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Old 02-09-2019, 04:13 PM   #41 (permalink)
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I'm very new to CA finishing, but have been having reasonably good results with both the white raggs and the blue shop paper towels.

I remember hearing in someone's finishing youtube that the cellulose in some paper towels causes the CA to cure faster than what is desirable for our applications.

I have been having some issues removing the micro radial grooves in CA, even though I've been applying micro mesh pads as directed. My wooden finishes have been coming out much better, where I use EEE and Shellawax, or HUT polishes.

Any help would be appreciated on this particular issue. Perhaps I just need more experience working with CA ?

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Old 02-09-2019, 04:45 PM   #42 (permalink)
 
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I'm very new to CA finishing, but have been having reasonably good results with both the white raggs and the blue shop paper towels.

I remember hearing in someone's finishing youtube that the cellulose in some paper towels causes the CA to cure faster than what is desirable for our applications.

I have been having some issues removing the micro radial grooves in CA, even though I've been applying micro mesh pads as directed. My wooden finishes have been coming out much better, where I use EEE and Shellawax, or HUT polishes.

Any help would be appreciated on this particular issue. Perhaps I just need more experience working with CA ?

Ed
The scratches that are radial are caused from sanding and sanding alone. if they were caused from the tool you would have seen them right away. What is your pattern for sanding. you should never have to start with anything less than 600 grit or I will even give you 400 grit. But less than that you need to work on your tool work. When you start sanding there are no short cuts. You need to sand both radial and lengthwise with each grit used. You need to clean the blank with clean paper towel and do this all the way up your MM routine. I always use water as a carrier to help lubricate any sanding dust. That includes using wet dry paper and never woodworkers sandpaper on acrylics.
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Old 02-09-2019, 04:47 PM   #43 (permalink)
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Quote:
Originally Posted by EdM View Post
I'm very new to CA finishing, but have been having reasonably good results with both the white raggs and the blue shop paper towels.

I remember hearing in someone's finishing youtube that the cellulose in some paper towels causes the CA to cure faster than what is desirable for our applications.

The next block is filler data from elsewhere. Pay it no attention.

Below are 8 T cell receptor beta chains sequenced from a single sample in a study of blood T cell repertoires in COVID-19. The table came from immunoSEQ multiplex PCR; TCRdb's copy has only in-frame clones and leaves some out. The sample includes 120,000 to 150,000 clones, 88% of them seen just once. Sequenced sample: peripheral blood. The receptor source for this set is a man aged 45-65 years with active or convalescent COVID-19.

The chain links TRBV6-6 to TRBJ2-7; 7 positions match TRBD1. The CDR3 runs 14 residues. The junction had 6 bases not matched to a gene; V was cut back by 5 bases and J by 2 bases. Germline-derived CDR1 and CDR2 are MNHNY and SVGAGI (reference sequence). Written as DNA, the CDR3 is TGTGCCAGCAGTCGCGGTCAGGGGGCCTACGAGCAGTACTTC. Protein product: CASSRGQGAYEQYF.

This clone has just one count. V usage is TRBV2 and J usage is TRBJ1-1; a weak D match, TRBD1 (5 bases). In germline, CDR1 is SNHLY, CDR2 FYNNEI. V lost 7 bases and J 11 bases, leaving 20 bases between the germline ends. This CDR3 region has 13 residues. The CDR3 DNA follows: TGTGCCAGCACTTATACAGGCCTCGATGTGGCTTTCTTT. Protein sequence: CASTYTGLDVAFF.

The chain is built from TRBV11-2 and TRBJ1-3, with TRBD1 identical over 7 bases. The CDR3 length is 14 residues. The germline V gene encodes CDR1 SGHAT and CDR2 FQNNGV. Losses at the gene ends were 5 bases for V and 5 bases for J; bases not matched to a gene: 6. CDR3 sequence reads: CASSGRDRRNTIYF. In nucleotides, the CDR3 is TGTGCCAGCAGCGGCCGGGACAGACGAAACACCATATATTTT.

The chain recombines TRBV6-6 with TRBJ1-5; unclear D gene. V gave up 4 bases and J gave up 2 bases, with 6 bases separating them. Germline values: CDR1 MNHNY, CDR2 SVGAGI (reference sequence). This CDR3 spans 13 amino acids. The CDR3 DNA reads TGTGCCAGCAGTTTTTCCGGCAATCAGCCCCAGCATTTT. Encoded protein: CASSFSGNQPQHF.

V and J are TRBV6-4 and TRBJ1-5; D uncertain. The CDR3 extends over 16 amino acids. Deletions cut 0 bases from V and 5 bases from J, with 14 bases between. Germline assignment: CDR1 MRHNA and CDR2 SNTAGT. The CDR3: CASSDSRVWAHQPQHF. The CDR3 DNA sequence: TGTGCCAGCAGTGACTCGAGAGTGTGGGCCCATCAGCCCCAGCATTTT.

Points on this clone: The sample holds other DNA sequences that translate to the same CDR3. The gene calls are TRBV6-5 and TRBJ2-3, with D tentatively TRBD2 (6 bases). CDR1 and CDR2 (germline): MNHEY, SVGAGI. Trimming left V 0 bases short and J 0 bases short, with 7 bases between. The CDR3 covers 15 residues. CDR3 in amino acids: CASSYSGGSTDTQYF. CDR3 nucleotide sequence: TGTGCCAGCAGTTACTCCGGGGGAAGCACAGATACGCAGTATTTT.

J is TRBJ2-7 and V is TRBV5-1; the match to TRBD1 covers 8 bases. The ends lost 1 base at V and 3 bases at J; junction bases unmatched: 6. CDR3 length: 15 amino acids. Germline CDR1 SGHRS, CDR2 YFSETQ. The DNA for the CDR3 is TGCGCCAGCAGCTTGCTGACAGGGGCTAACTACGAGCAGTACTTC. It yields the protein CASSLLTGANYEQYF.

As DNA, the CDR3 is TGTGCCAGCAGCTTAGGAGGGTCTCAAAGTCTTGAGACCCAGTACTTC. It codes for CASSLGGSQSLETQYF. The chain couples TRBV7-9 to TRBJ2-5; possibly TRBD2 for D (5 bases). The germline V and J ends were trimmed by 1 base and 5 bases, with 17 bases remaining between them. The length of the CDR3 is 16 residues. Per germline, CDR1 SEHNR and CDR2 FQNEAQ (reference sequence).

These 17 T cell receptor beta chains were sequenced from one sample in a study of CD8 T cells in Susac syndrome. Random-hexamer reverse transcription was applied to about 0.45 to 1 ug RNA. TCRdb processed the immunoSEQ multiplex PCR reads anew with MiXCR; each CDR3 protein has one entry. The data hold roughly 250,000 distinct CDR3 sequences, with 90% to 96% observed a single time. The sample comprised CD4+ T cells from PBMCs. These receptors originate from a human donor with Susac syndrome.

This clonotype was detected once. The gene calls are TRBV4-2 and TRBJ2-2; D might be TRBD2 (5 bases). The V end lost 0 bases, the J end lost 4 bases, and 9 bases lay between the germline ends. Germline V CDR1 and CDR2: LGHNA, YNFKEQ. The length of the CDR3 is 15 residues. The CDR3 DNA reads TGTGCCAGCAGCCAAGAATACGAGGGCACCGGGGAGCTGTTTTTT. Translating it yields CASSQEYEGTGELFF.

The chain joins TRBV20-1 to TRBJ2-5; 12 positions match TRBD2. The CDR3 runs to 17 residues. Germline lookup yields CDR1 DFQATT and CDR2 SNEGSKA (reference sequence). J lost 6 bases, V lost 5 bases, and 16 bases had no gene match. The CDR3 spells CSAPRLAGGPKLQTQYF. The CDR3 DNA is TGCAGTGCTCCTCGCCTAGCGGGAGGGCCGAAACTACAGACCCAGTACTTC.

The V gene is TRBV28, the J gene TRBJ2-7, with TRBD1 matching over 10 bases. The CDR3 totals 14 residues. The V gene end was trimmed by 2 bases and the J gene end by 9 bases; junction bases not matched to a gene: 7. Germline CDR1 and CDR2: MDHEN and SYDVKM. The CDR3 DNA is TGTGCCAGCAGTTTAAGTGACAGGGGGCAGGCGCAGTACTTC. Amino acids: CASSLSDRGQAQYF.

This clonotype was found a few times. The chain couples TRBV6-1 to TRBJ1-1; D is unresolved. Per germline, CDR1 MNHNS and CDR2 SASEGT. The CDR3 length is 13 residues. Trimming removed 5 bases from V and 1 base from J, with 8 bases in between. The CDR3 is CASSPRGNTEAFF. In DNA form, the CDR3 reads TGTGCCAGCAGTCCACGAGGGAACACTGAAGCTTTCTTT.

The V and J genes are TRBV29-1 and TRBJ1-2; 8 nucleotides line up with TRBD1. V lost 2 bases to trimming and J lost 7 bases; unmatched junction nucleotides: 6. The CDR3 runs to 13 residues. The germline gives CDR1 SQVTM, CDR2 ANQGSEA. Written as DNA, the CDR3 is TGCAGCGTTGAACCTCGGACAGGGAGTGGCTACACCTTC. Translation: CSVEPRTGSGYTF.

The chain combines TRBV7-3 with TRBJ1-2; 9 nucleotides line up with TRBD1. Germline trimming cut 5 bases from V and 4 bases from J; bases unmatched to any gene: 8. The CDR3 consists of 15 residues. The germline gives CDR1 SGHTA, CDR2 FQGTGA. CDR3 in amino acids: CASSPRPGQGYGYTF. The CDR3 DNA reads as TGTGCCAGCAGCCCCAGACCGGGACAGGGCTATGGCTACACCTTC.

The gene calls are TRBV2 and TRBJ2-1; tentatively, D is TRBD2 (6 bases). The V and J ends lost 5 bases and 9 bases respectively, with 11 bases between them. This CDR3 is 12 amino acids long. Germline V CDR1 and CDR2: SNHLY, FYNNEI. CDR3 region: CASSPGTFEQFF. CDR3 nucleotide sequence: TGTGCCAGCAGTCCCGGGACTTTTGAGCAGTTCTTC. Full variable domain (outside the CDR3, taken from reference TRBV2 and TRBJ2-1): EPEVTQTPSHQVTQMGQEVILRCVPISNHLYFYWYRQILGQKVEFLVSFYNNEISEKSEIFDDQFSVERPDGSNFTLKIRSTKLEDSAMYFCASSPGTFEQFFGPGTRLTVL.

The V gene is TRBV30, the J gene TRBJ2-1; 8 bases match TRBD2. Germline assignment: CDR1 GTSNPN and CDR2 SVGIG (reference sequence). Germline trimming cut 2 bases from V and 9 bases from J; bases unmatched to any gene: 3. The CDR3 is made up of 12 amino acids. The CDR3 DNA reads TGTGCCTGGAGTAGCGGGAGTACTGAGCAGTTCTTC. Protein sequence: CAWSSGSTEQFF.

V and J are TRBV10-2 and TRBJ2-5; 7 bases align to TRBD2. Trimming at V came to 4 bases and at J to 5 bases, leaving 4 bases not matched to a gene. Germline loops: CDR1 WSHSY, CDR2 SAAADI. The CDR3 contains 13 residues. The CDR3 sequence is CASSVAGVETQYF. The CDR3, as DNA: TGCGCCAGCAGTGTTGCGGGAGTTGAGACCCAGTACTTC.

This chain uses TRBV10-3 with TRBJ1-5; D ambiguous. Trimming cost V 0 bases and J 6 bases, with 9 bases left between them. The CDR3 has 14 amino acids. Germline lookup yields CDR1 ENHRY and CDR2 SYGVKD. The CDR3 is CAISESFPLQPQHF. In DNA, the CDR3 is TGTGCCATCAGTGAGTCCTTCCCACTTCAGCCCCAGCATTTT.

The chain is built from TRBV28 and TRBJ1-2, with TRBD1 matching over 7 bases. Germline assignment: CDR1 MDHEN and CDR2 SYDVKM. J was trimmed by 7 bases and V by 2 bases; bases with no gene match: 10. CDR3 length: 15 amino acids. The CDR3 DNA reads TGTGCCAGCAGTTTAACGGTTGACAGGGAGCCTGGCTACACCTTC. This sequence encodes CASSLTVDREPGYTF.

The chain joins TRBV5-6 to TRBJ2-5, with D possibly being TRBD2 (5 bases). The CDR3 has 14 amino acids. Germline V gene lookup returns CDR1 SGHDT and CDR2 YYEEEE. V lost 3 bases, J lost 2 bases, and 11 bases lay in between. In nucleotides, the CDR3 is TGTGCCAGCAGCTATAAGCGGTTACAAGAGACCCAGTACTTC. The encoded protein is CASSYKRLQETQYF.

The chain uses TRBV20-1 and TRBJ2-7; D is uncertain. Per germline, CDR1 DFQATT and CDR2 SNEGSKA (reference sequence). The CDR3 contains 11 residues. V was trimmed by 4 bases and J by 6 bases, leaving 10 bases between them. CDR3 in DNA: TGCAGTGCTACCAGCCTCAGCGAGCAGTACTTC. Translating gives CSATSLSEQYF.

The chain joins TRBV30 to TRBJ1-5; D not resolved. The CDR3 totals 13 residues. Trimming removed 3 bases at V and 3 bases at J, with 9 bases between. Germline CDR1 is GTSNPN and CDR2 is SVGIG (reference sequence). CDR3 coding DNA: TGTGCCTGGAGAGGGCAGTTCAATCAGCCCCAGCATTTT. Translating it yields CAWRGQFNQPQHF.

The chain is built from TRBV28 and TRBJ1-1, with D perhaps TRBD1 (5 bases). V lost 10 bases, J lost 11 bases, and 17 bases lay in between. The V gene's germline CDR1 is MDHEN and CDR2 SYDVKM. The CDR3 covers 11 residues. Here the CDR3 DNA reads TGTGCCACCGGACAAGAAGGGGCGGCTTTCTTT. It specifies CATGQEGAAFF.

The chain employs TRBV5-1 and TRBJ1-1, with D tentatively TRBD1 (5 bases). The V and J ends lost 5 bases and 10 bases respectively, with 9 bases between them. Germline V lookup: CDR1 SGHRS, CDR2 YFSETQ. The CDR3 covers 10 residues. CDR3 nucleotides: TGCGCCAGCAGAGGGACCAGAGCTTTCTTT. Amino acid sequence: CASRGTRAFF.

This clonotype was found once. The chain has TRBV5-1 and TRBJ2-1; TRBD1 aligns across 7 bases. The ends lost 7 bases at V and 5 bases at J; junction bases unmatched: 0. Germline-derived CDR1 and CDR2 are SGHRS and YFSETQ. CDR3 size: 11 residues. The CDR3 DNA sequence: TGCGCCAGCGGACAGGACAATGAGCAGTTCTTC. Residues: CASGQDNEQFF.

I have been having some issues removing the micro radial grooves in CA, even though I've been applying micro mesh pads as directed. My wooden finishes have been coming out much better, where I use EEE and Shellawax, or HUT polishes.

Any help would be appreciated on this particular issue. Perhaps I just need more experience working with CA ?

Ed

Micro radial grooves are a result of too course of sand paper and not sanding them out. This is pens, not furniture wood. There are still those that believe 280, 320 sandpaper, (which is considered mid to high grit in flat wood) - believe that these grits are good for pens. People don't inspect the wood on finished woodwork like they do on a pen. Many of your finer pen makers start with 400 or 600 as JT mentioned above.. It doesn't take too much practice to learn to do that.

Woodworkers in flat work rarely go above 400; in pens I never start below 400. Pens and flat work are different.


You are right about PT acting like a mild curing agent on most CA. That discussion is probably somewhere as far back in our files 12 - 14 years ago..
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Old 02-09-2019, 05:58 PM   #44 (permalink)
 
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I have seen radial hairlines in a ca finish. Usually caused by too thick of coat of ca or rough application, ie.. too course of paper towel. If caught early, they can be polished out.
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Old 02-11-2019, 02:30 PM   #45 (permalink)
 
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Old 02-11-2019, 03:01 PM   #46 (permalink)
 
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Out of curiosity- has anybody who has tried using the little plastic baggies that pen parts come in been unhappy and gone back to using paper towels? I switched a while back and love the fact that I use way less glue and have a better feel for how the finish is being applied.
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